The best personal decision for me was weaning off my medication, and I’ve been grateful and surprised that, at six-and-a-half months pregnant, I feel better than ever (even better than when I was taking medication, and I’m hoping that I won’t have to go back on anything afterwards). Of course, as an anxious person, there is always the thought in the back of my head that the other shoe will drop eventually, and that there will be a point where my anxiety becomes overwhelming again.

For instance, I worry about postpartum depression, and just this week started work again (teaching college) and had a panic attack on the first day of class. However, I try to remain positive and just take it a day at a time. Mental illness is a very self-centered disease; you’re constantly in your head, thinking or worrying about yourself and what’s happening to or around you, and I’m really looking forward to having a child to concentrate on, to take some of that self-centeredness away from me.

I also find myself being less of a perfectionist, and kinder with myself in terms of work and accomplishments. I’m obsessive, a workaholic and extremely ambitious, which has often been detrimental to my mental and physical state, and I feel like I’m doing a good job of allowing myself to take a break and focus on the basics, like eating and sleeping well, and being as healthy and calm as I possibly can for my baby.

Society leads women to believe that they need to sacrifice their career for family (or vice versa), but I’m feeling pretty confident that I can handle both. For me, the key to feeling well is all about balance, and I think that adding a family dynamic to my life will only help to balance things out even more.

FINANCING THE FILM

We are currently raising money for the film, and have three weeks to reach our goal of $25,000 on Kickstarter, so please visit our page, spread the word, and donate if you can!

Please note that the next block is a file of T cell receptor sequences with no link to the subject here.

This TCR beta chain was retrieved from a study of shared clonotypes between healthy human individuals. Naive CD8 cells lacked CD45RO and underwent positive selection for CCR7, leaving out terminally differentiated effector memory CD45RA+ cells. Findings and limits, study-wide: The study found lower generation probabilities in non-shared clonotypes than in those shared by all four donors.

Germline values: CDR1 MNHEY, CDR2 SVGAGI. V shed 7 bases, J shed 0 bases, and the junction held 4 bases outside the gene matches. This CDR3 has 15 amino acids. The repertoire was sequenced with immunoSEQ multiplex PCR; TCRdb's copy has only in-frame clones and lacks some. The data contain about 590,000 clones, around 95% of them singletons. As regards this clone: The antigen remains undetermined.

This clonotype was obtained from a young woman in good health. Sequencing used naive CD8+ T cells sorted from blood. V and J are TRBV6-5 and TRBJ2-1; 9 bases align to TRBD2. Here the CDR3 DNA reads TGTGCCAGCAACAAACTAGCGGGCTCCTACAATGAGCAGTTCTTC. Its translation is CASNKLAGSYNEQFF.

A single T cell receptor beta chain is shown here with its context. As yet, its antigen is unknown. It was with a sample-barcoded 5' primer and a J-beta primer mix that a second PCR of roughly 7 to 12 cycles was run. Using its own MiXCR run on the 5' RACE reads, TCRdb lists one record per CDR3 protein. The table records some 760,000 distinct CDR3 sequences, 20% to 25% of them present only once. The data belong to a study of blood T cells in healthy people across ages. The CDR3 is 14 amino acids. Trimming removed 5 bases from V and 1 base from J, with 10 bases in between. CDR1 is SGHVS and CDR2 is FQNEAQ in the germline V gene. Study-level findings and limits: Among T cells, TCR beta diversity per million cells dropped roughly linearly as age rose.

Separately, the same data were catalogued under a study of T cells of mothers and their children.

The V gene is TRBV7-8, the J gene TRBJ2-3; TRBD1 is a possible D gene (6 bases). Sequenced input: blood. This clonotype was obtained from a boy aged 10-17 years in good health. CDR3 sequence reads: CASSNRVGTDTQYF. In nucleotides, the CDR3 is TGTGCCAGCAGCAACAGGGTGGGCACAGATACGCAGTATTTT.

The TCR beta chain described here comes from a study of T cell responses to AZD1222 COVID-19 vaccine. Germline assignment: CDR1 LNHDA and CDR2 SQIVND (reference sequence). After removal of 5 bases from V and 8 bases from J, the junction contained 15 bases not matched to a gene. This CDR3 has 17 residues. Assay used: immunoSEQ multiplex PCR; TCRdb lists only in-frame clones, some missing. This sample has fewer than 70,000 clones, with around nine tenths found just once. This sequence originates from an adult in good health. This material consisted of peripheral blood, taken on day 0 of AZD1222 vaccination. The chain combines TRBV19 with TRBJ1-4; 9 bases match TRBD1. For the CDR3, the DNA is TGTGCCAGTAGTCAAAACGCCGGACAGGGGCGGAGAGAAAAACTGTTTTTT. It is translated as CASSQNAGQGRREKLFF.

http://www.kickstarter.com/projects/158614119/women-and-meds

You can also find out more about the film on any of our social media sites:

Facebook: www.facebook.com/womenandmeds

Tumblr: www.womenandmeds.tumblr.com

Twitter: https://twitter.com/womenandmeds

Trailer: https://vimeo.com/72308601

Dina pointDina Fiasconaro has an MFA in film production from Columbia University and a BS in TV, Radio & Film from Syracuse University’s S.I. Newhouse School of Public Communications. Previously, she was post-production coordinator at the Hallmark Channel, and has shot everything from super-8 music videos for indie rock bands to high-definition commercial projects for Panasonic. Her short films and screenplays have been the recipient of multiple grants and have screened at a variety of film festivals nationwide. Dina is currently an Assistant Professor in the Department of Film & Video at Stevenson University near Baltimore, MD.

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Peggy O'Mara

About Peggy O'Mara

Editor and Publisher of peggyomara.com. Longtime natural living advocate, award winning writer, and independent thinker.

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  1. Pingback: When the Bough Breaks | Peggy O'Mara